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How Many Moles Of Carbon Ar In 1 Kg?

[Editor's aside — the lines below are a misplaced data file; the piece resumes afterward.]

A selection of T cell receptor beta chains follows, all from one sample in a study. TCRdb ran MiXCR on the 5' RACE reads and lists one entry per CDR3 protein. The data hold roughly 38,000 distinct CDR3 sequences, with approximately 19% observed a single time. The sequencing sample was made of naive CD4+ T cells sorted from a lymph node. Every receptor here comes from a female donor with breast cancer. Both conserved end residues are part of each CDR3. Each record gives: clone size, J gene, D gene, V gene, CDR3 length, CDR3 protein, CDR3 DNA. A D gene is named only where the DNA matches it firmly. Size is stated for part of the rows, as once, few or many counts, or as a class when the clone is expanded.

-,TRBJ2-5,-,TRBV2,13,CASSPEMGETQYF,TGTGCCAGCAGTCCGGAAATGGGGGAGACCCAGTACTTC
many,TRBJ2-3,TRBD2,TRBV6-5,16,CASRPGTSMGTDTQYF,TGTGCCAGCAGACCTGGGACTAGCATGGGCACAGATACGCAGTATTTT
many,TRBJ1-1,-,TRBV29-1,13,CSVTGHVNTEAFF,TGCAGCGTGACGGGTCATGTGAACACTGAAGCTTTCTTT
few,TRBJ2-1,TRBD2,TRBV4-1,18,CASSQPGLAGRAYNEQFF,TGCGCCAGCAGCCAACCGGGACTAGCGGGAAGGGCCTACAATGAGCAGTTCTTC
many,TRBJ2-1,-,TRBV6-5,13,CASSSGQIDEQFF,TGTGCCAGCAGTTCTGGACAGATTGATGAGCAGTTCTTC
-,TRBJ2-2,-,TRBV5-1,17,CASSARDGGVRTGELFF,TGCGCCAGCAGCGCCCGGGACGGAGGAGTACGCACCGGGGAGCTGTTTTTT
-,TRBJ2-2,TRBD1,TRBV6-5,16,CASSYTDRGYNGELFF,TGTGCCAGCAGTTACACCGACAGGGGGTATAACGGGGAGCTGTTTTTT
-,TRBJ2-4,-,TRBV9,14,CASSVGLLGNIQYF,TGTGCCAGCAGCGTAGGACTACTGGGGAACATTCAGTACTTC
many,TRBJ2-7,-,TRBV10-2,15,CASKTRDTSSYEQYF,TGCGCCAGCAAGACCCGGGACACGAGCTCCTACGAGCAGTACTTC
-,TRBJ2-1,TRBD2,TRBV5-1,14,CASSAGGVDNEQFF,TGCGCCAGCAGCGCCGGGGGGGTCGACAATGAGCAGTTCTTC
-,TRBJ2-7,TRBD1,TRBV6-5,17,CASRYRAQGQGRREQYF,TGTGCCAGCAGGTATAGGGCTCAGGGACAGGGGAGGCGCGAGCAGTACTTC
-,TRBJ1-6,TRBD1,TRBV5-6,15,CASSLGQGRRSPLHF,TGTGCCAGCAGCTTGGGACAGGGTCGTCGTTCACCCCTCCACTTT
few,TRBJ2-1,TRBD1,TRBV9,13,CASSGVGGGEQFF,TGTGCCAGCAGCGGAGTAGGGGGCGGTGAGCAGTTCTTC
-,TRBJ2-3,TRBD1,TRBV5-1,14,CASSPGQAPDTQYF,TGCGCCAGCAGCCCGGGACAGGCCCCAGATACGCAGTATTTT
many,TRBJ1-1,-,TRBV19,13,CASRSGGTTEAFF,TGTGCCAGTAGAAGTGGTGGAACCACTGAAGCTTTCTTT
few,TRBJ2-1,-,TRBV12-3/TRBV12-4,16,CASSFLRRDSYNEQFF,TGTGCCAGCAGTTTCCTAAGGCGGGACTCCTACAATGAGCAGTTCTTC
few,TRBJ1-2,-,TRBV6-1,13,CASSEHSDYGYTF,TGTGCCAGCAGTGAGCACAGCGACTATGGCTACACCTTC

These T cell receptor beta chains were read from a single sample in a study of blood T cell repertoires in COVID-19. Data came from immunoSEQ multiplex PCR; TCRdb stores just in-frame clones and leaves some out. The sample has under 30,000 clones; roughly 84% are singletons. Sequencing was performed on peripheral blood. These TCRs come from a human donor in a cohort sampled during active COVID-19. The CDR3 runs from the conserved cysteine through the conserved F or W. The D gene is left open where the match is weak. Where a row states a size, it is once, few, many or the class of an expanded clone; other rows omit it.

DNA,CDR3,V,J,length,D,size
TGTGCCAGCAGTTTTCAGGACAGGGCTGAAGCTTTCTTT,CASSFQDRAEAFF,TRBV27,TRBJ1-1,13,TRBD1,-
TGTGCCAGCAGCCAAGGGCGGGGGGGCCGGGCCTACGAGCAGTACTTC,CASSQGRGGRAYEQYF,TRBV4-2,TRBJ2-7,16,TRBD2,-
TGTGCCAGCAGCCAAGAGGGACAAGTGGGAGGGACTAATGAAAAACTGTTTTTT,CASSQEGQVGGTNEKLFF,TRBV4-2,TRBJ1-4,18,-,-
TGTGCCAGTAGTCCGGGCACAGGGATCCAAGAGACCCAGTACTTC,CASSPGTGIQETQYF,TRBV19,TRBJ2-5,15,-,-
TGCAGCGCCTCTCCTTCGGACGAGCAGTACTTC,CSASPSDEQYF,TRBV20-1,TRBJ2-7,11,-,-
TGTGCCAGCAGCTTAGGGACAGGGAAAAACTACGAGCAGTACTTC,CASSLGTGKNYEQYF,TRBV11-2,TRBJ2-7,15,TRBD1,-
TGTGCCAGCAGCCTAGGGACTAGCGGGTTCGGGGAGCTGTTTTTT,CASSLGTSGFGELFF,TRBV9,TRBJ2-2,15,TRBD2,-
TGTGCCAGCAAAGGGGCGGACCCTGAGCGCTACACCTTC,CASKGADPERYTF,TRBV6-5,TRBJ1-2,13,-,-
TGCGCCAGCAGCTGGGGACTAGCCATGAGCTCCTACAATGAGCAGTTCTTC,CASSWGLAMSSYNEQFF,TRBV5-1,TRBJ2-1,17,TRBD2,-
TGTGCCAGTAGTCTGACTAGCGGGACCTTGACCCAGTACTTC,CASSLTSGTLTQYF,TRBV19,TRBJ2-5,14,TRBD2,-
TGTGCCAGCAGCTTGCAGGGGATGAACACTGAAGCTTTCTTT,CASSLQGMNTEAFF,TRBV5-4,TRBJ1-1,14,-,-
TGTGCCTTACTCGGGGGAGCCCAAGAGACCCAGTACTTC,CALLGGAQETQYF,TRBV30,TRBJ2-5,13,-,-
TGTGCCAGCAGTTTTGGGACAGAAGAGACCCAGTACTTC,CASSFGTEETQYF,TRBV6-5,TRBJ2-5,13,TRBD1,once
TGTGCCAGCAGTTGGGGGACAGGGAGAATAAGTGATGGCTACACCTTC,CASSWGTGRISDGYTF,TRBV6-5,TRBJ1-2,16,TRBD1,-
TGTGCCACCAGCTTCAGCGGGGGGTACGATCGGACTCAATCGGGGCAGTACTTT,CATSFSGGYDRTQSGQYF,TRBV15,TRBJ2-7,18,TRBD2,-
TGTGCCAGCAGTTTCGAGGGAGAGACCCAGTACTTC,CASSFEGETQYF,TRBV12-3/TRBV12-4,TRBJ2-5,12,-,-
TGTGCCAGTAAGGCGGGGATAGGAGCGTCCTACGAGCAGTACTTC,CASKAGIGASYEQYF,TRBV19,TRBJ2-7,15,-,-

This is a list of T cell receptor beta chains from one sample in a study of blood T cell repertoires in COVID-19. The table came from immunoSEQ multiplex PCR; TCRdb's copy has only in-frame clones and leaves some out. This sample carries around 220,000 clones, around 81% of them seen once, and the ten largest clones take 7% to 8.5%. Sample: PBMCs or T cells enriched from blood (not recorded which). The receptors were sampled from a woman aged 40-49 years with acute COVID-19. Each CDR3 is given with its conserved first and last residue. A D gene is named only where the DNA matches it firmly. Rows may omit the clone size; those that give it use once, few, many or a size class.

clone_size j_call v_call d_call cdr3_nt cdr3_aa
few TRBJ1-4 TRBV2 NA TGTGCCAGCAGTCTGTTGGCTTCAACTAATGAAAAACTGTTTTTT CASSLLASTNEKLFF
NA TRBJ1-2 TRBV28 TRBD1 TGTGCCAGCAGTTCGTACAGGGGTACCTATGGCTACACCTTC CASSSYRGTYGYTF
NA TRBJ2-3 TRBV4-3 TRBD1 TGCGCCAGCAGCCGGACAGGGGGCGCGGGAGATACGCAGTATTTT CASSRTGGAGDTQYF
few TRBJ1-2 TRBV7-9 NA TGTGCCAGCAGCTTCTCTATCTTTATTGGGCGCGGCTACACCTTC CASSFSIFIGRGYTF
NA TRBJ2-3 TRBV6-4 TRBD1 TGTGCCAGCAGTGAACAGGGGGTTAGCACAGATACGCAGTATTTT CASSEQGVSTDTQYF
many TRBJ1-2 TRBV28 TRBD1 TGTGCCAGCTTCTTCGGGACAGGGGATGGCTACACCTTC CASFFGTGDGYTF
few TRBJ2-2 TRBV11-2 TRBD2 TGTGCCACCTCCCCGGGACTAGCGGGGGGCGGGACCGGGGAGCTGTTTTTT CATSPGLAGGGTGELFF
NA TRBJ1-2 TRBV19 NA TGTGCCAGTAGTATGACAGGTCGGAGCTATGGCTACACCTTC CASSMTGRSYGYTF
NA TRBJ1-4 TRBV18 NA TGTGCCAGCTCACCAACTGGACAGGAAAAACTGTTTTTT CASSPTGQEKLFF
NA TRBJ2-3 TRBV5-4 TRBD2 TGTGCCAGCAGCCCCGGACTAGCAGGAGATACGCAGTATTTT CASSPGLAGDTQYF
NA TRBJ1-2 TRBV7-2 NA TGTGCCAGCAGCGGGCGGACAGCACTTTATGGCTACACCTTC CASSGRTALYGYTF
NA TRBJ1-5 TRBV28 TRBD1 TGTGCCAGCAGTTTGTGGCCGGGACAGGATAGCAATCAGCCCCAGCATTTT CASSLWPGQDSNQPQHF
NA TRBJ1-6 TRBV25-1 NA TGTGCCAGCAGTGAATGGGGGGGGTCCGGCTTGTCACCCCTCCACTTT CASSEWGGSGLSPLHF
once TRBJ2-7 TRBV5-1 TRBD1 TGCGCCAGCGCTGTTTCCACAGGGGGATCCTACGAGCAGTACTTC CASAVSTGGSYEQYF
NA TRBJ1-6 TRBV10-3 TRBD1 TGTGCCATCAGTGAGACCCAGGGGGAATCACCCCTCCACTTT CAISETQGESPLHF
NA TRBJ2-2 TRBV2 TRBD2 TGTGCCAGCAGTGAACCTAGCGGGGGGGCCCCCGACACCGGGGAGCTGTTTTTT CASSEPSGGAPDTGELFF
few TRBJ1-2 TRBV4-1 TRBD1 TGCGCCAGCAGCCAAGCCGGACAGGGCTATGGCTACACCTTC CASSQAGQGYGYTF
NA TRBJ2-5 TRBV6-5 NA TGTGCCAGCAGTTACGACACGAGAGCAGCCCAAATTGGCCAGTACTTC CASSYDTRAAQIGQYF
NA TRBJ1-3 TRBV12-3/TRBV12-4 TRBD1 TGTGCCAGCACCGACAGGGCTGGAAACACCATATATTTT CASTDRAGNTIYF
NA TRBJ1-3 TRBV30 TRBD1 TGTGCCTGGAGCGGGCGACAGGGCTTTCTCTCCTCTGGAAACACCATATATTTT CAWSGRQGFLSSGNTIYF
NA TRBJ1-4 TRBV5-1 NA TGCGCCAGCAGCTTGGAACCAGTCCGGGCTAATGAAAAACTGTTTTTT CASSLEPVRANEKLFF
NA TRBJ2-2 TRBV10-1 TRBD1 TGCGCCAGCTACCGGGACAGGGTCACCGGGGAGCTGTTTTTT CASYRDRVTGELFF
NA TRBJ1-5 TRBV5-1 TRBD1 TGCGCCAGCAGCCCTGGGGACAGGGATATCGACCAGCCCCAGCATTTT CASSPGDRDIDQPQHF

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Sorry if this is to long but it will help please if you would of looked it up you would of had your answer but here is a website to help you www.alevelchemistry.co.uk      A major problem confronting a chemist when carrying out reactions is to try and understand what they see in the reaction vessels in terms of what is happening between individual atoms and ions, considering their small size;    •     The diameter of an atom is about 10 -10 m    OR    •     Two million hydrogen atoms would cover an average full stop.    •     If a single drop of water could be magnified to the size of the Earth, then on the same scale its atoms would be the size of golf balls.        The masses of atoms    Atoms are very small.  A single hydrogen atom for instance, weighs about 2 x 10-24 g (0.000 000 000 000 000 000 000 002g).  Numbers this small are awkward to use, so instead of using the actual masses of atoms, a simpler way of expressing the mass of an atom has been found.              Relative atomic mass Ar        When you have finished this section you should be able to:    ·   Define relative atomic mass in terms of carbon-12    ·   Deduce relative atomic masses for the elements from the Periodic Table        Since hydrogen is the smallest and lightest atom it was originally used as the standard atom against which all other atoms would be compared.        Relative atomic mass =   mass of one atom of an element      mass of one atom of hydrogen        Thus     Ar(H) = 1      Ar(O) = 16   each oxygen atom is 16 times heavier than a hydrogen atom      Ar(S) = 32      Ar(C) = 12    Relative atomic masses are now determined by mass spectrometry (see later), and since volatile carbon compounds are used a lot in mass spectrometry, the mass of an atom of 126C is now taken as the reference standard. The modern definition of relative atomic mass is:    Relative atomic mass =   mass of one atom of an element        1/12 the mass of one atom of carbon-12              On this scale, carbon-12 has a relative atomic mass of 12.000000, carbon  has a relative atomic mass of 12.011011 and hydrogen has a relative atomic mass of 1.00797.    Relative atomic masses are not always whole numbers due to the existence of isotopes. E.g.. Ar(Cl) = 35.5    Note that since relative atomic masses are ratios they have no units.    Approximate relative atomic masses can be found from the mass numbers in your Periodic Table.              Relative molecular mass Mr        When you have finished this section you should be able to:    ·   Calculate the relative molecular mass of a substance given its formula and a table of relative atomic masses.        A molecule consists of atoms joined together.  The mass of a molecule can be found by adding up the masses of the atoms it contains.    The relative molecular mass of a compound is the sum of the relative atomic masses of all the atoms in a molecule of the compound.        Carbon dioxide CO2      1 atom of C,  Ar(C)   = 12   12      2 atoms of O, Ar(O) = 16   32      Mr(CO2)   =   44    i.e. 1 molecule of CO2 weighs 44 times as much as 1 atom of hydrogen.        What is the relative molecular mass of sulphuric acid H2SO4?        Mr(H2SO4) =  (2 x1) + 32 + (4 x 16)  =  98        What is the relative molecular mass of magnesium nitrate Mg(NO3)2    Mr[Mg(NO3)2]   = 24 + {2 x (14  +  3 x 16)}      = 24 + {2 x (14  +  48)}      = 148        What is the relative molecular mass of copper sulphate crystals CuSO4.5H2O.    Mr[CuSO4.5H2O]   =   64 + 32 + (4 x 16) + 5 x {(2 x 1) + 16}      =   64 + 32 + 64 + (5 x 18)      =   250        Many compounds consist of ions, not molecules. For ionic compounds the formula represents a formula unit , rather than a molecule of the compound. A formula unit for sodium sulphate is Na2SO4. The term relative formula mass can be used for ionic compounds.            Exercise 1  Work out the relative molecular masses of these compounds:    (a)    NaOH   [40]    (b)   KCl   [ ]    (c)    MgO    (d)   Ca(OH)2    (e)    HNO3    (f)    CuCO3    (g)    NH4NO3    (h)    CaSO4    (i)     Na2CO3.10H2O    (j)     Mg(HCO3)2            THE MOLE        The mole is a convenient way of describing a large number of objects (in this case atoms, molecules or ions)    c.f. A dozen  eggs, a gross  of apples, a ream  of paper or a bag  of sugar.        It is similar in principle to the way a bank cashier 'counts' the number of coins in a bag by weighing the whole bag.        Suppose    A 2p coin is twice as heavy as a 1p coin.    A 5p coin is five times as heavy as a 1p coin.    A 10p coin is ten times as heavy as a 1p coin.    If a shopkeeper gives the cashier four bags of coins with the following weights    1p bag (100g),  2p bag (200g), 5p bag (500g) and 10p bag (1000g)    What do you know about the number of coins in each bag?              Consider      1p   2p   5p   10p    1 coin   1   2   5   10    2 coins   2   4   10   20    3 coins   3   6   15   30    4 coins   4   8   20   40        Whatever the actual weight of the coins the ratio of weights is always constant   1   :   2   :   5   :   10        As long as equal numbers of coins are taken their weights will always be in the same ratio.        Moles of Atoms      Now consider the following atoms            H   C   S   Mg   Ca    Ar   1   12   32   24   40    1 atom    2 atoms    10 atoms   Ratio of their weights will always be the same    100 atoms   as the ratio of their Ar.    1000 atoms    1 million atoms        ??? Atoms   1g   12g   32g   24g   40g        Atoms, like coins, can be counted by weighing. The only difference is that millions and millions of atoms are needed before we get a weight that registers on a normal balance.      The number of atoms in 1g of hydrogen atoms is  602 000 000 000 000 000 000 000  (6 x 1023 ) and this amount is called one mole.    A mole of any substance always contains this number (called the Avogadro number) of particles.    Therefore:    Mass of one mole of carbon atoms is 12g.    Mass of one mole of sulphur atoms is 32g.    Mass of one mole of magnesium atoms is 24g.    Mass of one mole of calcium atoms is 40g.              What is the mass of 5 moles of fluorine atoms?    Ar(F) = 19    1 mole of fluorine atoms weighs 19g    5 moles of fluorine atoms weigh 5 x 19g = 95g        How many moles of atoms are there in 1.6g of copper.    Ar(Cu) = 64    1 mole of copper weighs 64g    1.6g copper must be less than 1 mole    Amount of copper = 1.6g      64g      = 0.025 mol                  Mass of 1 mole of an element    =   relative atomic mass in grams    Mass of 1 mole of a compound   =   relative molecular mass in grams  Number of moles  =    mass of substance          mass of 1 mole of substance        Exercise 1      1.    What is the mass of 1 mole of    (a)  sodium atoms      (b)  cobalt atoms    (c)    lead atoms            2.   What is the mass of 0.1 moles of   (a)  barium atoms      (b)  copper atoms      (c)  tin atoms        Moles of compounds        What is the mass of 2 mol of sulphuric acid?    Mr(H2SO4) = 98    1 mol of sulphuric acid weighs 98g    2 mol sulphuric acid weighs 2 x98g  =  196g                  What is the mass of 0.1 mol of water?    Mr(H2O) = 18    1 mol water weighs 18g    0.1 mol water weighs 0.1 x 18g  =  1.8g        How many moles of sodium hydroxide is 8.0g?    Mr(NaOH) = 40    40g of NaOH is 1 mol    8.0g is less than 1 mol    Amount of NaOH  =  8.0g      40g      =  0.2 mol              Exercise 2    1.    Calculate the mass of 2 moles of        (a)  sodium carbonate Na2CO3      (b)  potassium hydroxide KOH      2.   Calculate the mass of         (a)  1 mol of sodium chloride NaCl      (b)  0.5 mol of magnesium hydroxide Mg(OH)2      (c)  4 mol of iron (II) chloride      (d)  2.5 mol of sodium carbonate    (e)  0.1 mol of zinc (II) chloride        Exercise 3  Calculate the amount of each of the following:    (a)    30.0 g of oxygen molecules, O2.    (b)   31.0 g of phosphorus molecules, P4.    (c)    50.0 g of calcium carbonate, CaCO3.        Exercise 4  Calculate the mass of each of the following:    (a)    2.50 mol of hydrogen, H2.    (b)   0.500 mol of sodium chloride, NaCl.    (c)    0.250 mol of carbon dioxide, CO2.        Exercise 5  A sample of ammonia, NH3, weighs 1.00 g.    (a)    What amount of ammonia is contained in this sample?    (b)   What mass of sulphur dioxide, SO2, contains the same number of molecules as are in 1.00 g of ammonia?            Calculating reacting masses    A chemical equation such as    N2 (g)  +  3H2 (g)   2NH3 (g)    is a kind of chemical balance sheet; it tells us that one mole of nitrogen reacts with three moles moles of hydrogen to yield two moles of ammonia. (it does not tell us anything about the rate of the reaction or the conditions necessary to bring it about).    Such an equation is an essential starting point for many experiments and calculations; it tells us the proportions in which the substances react and the products are formed.        When you have finished this section you should be able to:    ·   Do simple reacting mass calculations based on a given chemical equation.        Worked Example    What mass of iodine will react completely with 10.0 g of aluminium?        The problem is a bit more complicated than those you have done previously because it involves several steps. Each step is simple but you may not immediately see where to start. One approach to solving multi-step problems is given below. You may find the approach useful to you in solving more difficult problems.    Ask yourself three questions:        1.     What do I know?    In this case the answer would be:    (a)    the equation for the reaction    (b)   the mass of aluminium used        In some problems you will be given the equation; in this case the equation is not provided and you would be expected to write it down from your general chemical knowledge.        2.     What can I get from what I know?    (a)    from the equation , you can find the ratio of reacting amounts    (b)   from the mass of aluminium you can calculate the amount, provided you can look up the molar mass.        3.     Can I now see how to get the final answer?    Usually the answer will be ‘yes’, but you may have ask Question 2 again, now you know more than you did at the start.    (a)    from the amount of aluminium and the ratio of reacting masses, you can calculate the amount of iodine    (b)   from the amount of iodine, you can get the mass, using the molar mass.        Now we will go through each step, doing the necessary calculations.        1.   The balanced equation for the reaction is    2Al (s)  +  3I2 (s)   2AlI3 (s)    this equation tells us that 2 mol of Al reacts with 3 mol of I2; so we can write the ratio        amount of Al  =  2    amount of I2   3        2.   Calculate the amount of aluminium using n=m/M.    N =     10.0 g   =  0.370 mol      27.0 g mol-1        3.   Calculate the amount of iodine which reacts with this amount of aluminium by substituting in the expression based on the equation.    Amount of Al  =  2    amount of I2   3        amount of iodine = 3/2 x 0.370 mol  =  0.555 mol        4.   Calculate the mass of iodine from the amount using n = m/M in the form m = nM.    M = nM = 0.555 mol x 254 g mol-1  =  141 g              Example 2    What mass of magnesium oxide can be obtained from the complete combustion of 12g of magnesium?        2Mg (s)   +   O2 (g)   2MgO (s)    2 mol   1 mol   2 mol    Since Ar (Mg) = 24   Mr (MgO) = 40    2 x 24g Mg   2 x 40g MgO    48g magnesium forms 80g magnesium oxide    1g magnesium forms 80g magnesium oxide      48    12g magnesium forms 12 x 80g magnesium oxide      48      =  20 g magnesium oxide        c.f.  3 packets of crisps cost 39p.  What do 7 packets of crisps cost?        Exercise 6  (a)    What mass of magnesium would react completely with 16.0 g of sulphur?    Mg (s)  +  S (s)   MgS (s)        (b)    What mass of oxygen would be produced by completely decomposing 4.25 g of sodium nitrate, NaNO3?    2NaNO3 (s)   2NaNO2 (s)  +  O2 (g)        (c)    What mass of phosphorus(V) oxide, P2O5, would be formed by complete oxidation of 4.00 g of phosphorus?    4P (s)  +  5O2 (g)   2P2O5 (s)        (d)    When 0.27 g of aluminium is added to excess copper(II) sulphate solution, 0.96 g of copper is precipitated.  Deduce the equation for the reaction.                  Molar Volumes of Gases                  Calculation of empirical and molecular formulae from analytical data and molar masses        The empirical formula of a compound is the simplest form of the ration of the atoms of different elements in it. The molecular formula tells the actual number of each kind of atom in one molecule of the substance.    For example, the molecular formula of phosphorus(V) oxide is P4O10, whereas its empirical formula is P2O5.        When you have finished this section you should be able to:    ·   Calculate the empirical formula of a compound given either    (a)    the masses of constituents in a sample, or    (b)   the composition in terms of the mass percentages of the constituents.        Calculating empirical formula from the masses of constituents  To determine the empirical formula of a compound, we must first calculate the amount of each substance present in a sample and then calculate the simplest whole number ratio of the amounts.    It is convenient to set out the results in the form of a table. In the following example we will go through the procedure step by step, establishing the procedure as we go.        Worked Example    An 18.3 g sample of a hydrated compound contained 4.0 g of calcium, 7.1 g of chlorine and 7.2 g of water only. Calculate its empirical formula.        Solution    1.   List the mass of each component and its molar mass. Although water is a molecule, in the calculation treat it in the same way as we do atoms.            Ca  Cl  H2O    Mass /g  4.0  7.1  7.2    Molar mass /g mol-1  40.0  35.5  18.0                2.   From this information calculate the amount of each substance present using the expression  n = m/M.            Ca  Cl  H2O    Mass /g  4.0  7.1  7.2    Molar mass /g mol-1  40.0  35.5  18.0    Amount /mol  4.0/40.0    = 0.10  7.1/35.5    = 0.20  7.2/18.0    = 0.40            This result means that in the given sample there is 0.10 mol of calcium, 0.20 mol of chlorine and 0.40 mol of water.            3.   Calculate the relative amount of each substance by dividing each amount by the smallest amount.        Ca  Cl  H2O    Mass /g  4.0  7.1  7.2    Molar mass /g mol-1  40.0  35.5  18.0    Amount /mol  4.0/40.0    = 0.10  7.1/35.5    = 0.20  7.2/18.0    = 0.40    Amount/smallest amount    = relative amount  0.10/0.10    = 1.0  0.20/0.10    = 2.0  0.40/0.10    =4.0      The relative amounts are in the simple ratio 1:2:4.    From this result you can see that the empirical formula is CaCl2.4H2O        Exercise 1  A sample of hydrated compound was analysed and found to contain 2.10 g of cobalt, 1.14 g of sulphur, 2.28 g of oxygen and 4.50 g of water.    Calculate its empirical formula.    CoSO4.7H2O        A modification of this type of problem is to determine the ratio of the amount of water to the amount of anhydrous compound.        Exercise 2  10.00 g of hydrated barium chloride is heated until all the water is driven off. The mass of anhydrous compound is 8.53 g.    Determine the value of x in BaCl2.xH2O.    BaCl2.2H2O  x=2        You should be prepared for variations to this type of problem.        Exercise 3  When 127 g of copper combine with oxygen. 143 g of an oxide are formed. What is the empirical formula of the oxide?    [notice here that the mass of oxygen is not given to you – you must obtain it by subtraction]                  Calculating empirical formula from percentage composition by mass  The result of the analysis of a compound may also be given in terms of the percentage composition by mass.          Worked Example    An organic compound was analysed and was found to have the following percentage composition by mass: 48.8% carbon, 13.5% hydrogen and 37.7% nitrogen.    Calculate the empirical formula of the compound.        Solution    If we assume the mass of the sample is 100.0 g, we can write immediately the mass of each substance: 48.8 g carbon, 13.5 g hydrogen and 37.7 g nitrogen. Then we set up a table as before.            C  H  N    Mass /g  48.8  13.5  37.7    Molar mass /g mol-1  12.0  1.00  37.7    Amount /mol  48.8/12.0    = 4.07  13.5/1.00    = 13.5  37.7/14    = 2.69    Amount/smallest amount    = relative amount  4.07/2.69    = 1.51  13.5/2.69    = 5.02  2.69/2.69    = 1.00    Simplest ratio of relative amounts  3  10  2            Empirical formula = C3H10N2        Values close to whole numbers are ‘rounded off’ in order to get a simple ratio. This is justified because small differences from whole numbers are probably due to experimental error. In the above example however we cannot justify rounding off 1.51 to 1 or 2, but we can obtain a simple ratio by multiplying the relative amounts by two.        Try the following exercises where you must decide whether to round off or multiply by a factor.        Exercise 4  A compound of carbon, hydrogen and oxygen contains 40.0% carbon, 6.6% hydrogen and 53.4% oxygen.    Calculate its empirical formula.    CH2O        Exercise 5  Determine the formula of a mineral with the following mass composition:    Na = 12.1%, Al = 14.2%, Si = 22.1%, O = 42.1%, H2O = 9.48%.    Na2Al2Si3O10.2H2O        Exercise 6  A 10.0 g sample of a compound contained 3.91 g of carbon, 0.87 g of hydrogen and the remainder is oxygen.    Calculate the empirical formula of the compound.    C3H8O3            Calculation of reacting masses and volumes of substances, including examples in which some reactants are in excess.        In some chemical reactions it may be that one or more of the reactants is in excess and is not completely used up in the reaction. The amount of product is determined by the amount of the reactant which is not in excess and is therefore used up completely in the reaction. This is called the limiting reactant.    Example 1    5.00 g of iron and 5.00 g of sulphur are heated together to form iron(II) sulphide. What mass of product is formed.        Fe (s)  +  S (s)   FeS (s)    1 mol   1 mol   1 mol    56 g   32 g   88 g    Amount of Fe = 5/56 mol = 0.0893 mol    Amount of S  = 5/32 mol = 0.156 mol    There is not enough Fe to react with 0.156 mol of S so Fe is the limiting reactant.    0.0893 mol Fe forms 0.0893 mol of FeS    Mass of FeS = 0.0893 x 88 g = 7.86 g        Exercise 1  (a)    In the blast furnace, the overall reaction is    2Fe2O3 (s)  +  3C (s)   3CO2 (g)  +  4Fe (s)    what is the maximum mass of iron that can be obtained from700 tonnes of iron(III) oxide and 70 tonnes of coke? (1 tonne = 1000 kg)        436 tonnes    (b)   In the manufacture of calcium carbide      CaO (s)  +  3C (s)   CaC2 (s)  +  CO (g)    What is the maximum mass of calcium carbide that can be obtained from 40 kg of quicklime and 40 kg of coke?    46 kg        (c)    In the manufacture of the fertiliser ammonium sulphate    H2SO4 (aq)  +  2NH3 (g)   (NH4)2SO4 (aq)    What is the maximum mass of ammonium sulphatethat can be obtained from 2.0 kg of sulphuric acid and 1.0 kg of ammonia?    2.7 kg        (d)     In the Solvay process, ammonia is recovered by the reaction      2NH4Cl (s)  CaO (s)   CaCl2 (s)  +  H2O (g)  +  2NH3 (g)    What is the maximum amount of ammonia that can be recovered from 2.00 x 103 kg of ammonium chloride and 500 kg of quicklime?    304 kg        (e)    In the Thermit reaction    2Al (s)  +  Cr2O3 (s)   2Cr (s)  +  Al2O3 (s)    Calculate the percentage yield when 180 g of chromium are obtained from a reaction between 100 g of aluminium and 400 g of chromium(III) oxide.          93.5%